Phantom of the Opera

us.thephantomoftheopera.com

The first time I saw Andrew Lloyd Webber’s Phantom, I wasn’t impressed. I didn’t see what all the fuss was about. Of course, I didn’t see much. From my seat buried in the back section of the orchestra, the falling chandelier was barely visible.

The Phantom music was everywhere in 1989, or it certainly seemed that way. Despite any real effort on my part, I became familiar with the songs and contrary to the old adage, familiarity did not breed contempt.

The next time I saw the Phantom—and every time since—I was entranced.

How do you improve on a classic?

What if the Phantom doesn’t end with Erik fleeing through underground tunnels? What if Christine were Christian?

Questions Joel Abernathy asks and answers with his book, “Masquerade: An MM Phantom of the Opera retelling.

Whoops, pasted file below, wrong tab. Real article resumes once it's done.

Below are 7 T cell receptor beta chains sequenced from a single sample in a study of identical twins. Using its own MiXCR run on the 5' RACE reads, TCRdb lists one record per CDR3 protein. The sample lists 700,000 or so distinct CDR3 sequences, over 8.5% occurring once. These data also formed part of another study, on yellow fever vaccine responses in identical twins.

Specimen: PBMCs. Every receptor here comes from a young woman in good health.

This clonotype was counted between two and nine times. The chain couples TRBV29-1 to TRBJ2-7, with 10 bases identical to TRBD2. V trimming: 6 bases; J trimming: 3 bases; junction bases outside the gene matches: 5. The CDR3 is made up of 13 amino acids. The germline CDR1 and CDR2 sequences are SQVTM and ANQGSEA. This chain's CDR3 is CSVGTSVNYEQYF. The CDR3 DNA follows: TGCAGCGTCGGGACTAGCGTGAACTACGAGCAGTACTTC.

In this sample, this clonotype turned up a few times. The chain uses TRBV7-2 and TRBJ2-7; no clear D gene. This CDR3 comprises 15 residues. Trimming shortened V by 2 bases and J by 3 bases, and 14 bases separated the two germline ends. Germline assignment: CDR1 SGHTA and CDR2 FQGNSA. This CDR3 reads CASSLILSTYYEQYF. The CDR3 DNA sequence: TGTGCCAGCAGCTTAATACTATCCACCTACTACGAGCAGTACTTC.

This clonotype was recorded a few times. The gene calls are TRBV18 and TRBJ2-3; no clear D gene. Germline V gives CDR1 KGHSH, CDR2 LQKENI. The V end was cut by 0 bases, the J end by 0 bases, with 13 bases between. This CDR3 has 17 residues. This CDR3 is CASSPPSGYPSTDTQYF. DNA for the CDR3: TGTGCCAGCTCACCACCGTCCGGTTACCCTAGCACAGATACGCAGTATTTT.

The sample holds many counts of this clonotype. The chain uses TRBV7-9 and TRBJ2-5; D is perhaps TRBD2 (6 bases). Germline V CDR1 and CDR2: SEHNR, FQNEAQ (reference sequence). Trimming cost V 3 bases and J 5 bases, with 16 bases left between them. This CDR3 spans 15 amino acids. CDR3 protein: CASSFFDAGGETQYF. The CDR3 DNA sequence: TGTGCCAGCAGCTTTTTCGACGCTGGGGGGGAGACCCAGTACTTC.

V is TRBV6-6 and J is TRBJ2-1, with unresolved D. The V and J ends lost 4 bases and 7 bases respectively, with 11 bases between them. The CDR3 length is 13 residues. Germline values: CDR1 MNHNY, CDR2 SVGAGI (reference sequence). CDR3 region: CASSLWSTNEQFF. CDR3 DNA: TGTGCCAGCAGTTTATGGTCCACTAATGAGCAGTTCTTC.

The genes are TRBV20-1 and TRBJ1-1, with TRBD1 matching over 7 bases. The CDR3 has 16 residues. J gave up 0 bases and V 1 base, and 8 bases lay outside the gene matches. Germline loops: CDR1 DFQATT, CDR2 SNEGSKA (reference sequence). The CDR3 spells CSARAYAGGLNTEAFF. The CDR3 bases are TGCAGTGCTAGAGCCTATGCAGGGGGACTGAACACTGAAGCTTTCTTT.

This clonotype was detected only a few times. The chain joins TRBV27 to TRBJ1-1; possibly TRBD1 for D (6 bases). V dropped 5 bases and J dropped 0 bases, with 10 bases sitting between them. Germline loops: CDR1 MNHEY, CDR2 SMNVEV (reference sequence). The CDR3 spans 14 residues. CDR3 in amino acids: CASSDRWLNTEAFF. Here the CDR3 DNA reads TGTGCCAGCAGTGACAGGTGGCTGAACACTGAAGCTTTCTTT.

Amazon.com

I’m not usually a fan of ‘retelling’ versions of beloved stories, but Joel handles the transition well, keeping the original flavour while adding a touch of spice. His Christian, while as young and sheltered as Andrew’s Christine, is more than a myopic, sentimental wuss.

With his sequel to the Phantom, “Love Never Dies,”

Andrew wrote Erik a happy ending of sorts, giving him a son, but having Christine die in his arms. Joel skips the heart-wrenching and goes straight to the happy ending which is fine with me.

Now, when I hear Andrew’s “Think of me

I think of Joel’s “Masquerade.”

Aimer at Amazon